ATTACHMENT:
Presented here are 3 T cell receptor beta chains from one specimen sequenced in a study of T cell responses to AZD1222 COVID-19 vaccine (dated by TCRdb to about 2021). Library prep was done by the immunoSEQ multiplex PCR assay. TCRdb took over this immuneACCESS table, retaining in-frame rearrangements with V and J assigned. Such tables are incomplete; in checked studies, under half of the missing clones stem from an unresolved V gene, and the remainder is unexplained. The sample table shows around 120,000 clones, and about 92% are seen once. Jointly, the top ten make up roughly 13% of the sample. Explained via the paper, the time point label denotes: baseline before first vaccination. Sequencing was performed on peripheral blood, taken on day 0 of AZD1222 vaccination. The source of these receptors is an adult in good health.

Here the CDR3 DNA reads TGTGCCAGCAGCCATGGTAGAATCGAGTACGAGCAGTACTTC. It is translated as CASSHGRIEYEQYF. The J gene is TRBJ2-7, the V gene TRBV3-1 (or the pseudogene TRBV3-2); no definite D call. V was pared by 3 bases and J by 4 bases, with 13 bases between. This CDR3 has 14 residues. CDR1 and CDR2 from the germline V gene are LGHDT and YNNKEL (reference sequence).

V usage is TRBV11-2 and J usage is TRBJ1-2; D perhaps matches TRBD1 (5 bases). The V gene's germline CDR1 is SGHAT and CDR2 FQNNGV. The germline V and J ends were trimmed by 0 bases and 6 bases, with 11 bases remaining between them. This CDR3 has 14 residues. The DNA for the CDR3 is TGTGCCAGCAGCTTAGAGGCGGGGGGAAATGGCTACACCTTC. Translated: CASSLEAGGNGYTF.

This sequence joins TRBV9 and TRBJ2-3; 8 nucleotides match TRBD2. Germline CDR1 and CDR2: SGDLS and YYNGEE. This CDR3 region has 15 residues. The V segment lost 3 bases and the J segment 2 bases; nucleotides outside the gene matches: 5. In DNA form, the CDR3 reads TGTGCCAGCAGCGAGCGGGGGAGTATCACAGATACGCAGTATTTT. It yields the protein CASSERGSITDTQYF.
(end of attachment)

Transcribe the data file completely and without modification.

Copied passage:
Presented here are 3 T cell receptor beta chains from one specimen sequenced in a study of T cell responses to AZD1222 COVID-19 vaccine (dated by TCRdb to about 2021). Library prep was done by the immunoSEQ multiplex PCR assay. TCRdb took over this immuneACCESS table, retaining in-frame rearrangements with V and J assigned. Such tables are incomplete; in checked studies, under half of the missing clones stem from an unresolved V gene, and the remainder is unexplained. The sample table shows around 120,000 clones, and about 92% are seen once. Jointly, the top ten make up roughly 13% of the sample. Explained via the paper, the time point label denotes: baseline before first vaccination. Sequencing was performed on peripheral blood, taken on day 0 of AZD1222 vaccination. The source of these receptors is an adult in good health.

Here the CDR3 DNA reads TGTGCCAGCAGCCATGGTAGAATCGAGTACGAGCAGTACTTC. It is translated as CASSHGRIEYEQYF. The J gene is TRBJ2-7, the V gene TRBV3-1 (or the pseudogene TRBV3-2); no definite D call. V was pared by 3 bases and J by 4 bases, with 13 bases between. This CDR3 has 14 residues. CDR1 and CDR2 from the germline V gene are LGHDT and YNNKEL (reference sequence).

V usage is TRBV11-2 and J usage is TRBJ1-2; D perhaps matches TRBD1 (5 bases). The V gene's germline CDR1 is SGHAT and CDR2 FQNNGV. The germline V and J ends were trimmed by 0 bases and 6 bases, with 11 bases remaining between them. This CDR3 has 14 residues. The DNA for the CDR3 is TGTGCCAGCAGCTTAGAGGCGGGGGGAAATGGCTACACCTTC. Translated: CASSLEAGGNGYTF.

This sequence joins TRBV9 and TRBJ2-3; 8 nucleotides match TRBD2. Germline CDR1 and CDR2: SGDLS and YYNGEE. This CDR3 region has 15 residues. The V segment lost 3 bases and the J segment 2 bases; nucleotides outside the gene matches: 5. In DNA form, the CDR3 reads TGTGCCAGCAGCGAGCGGGGGAGTATCACAGATACGCAGTATTTT. It yields the protein CASSERGSITDTQYF.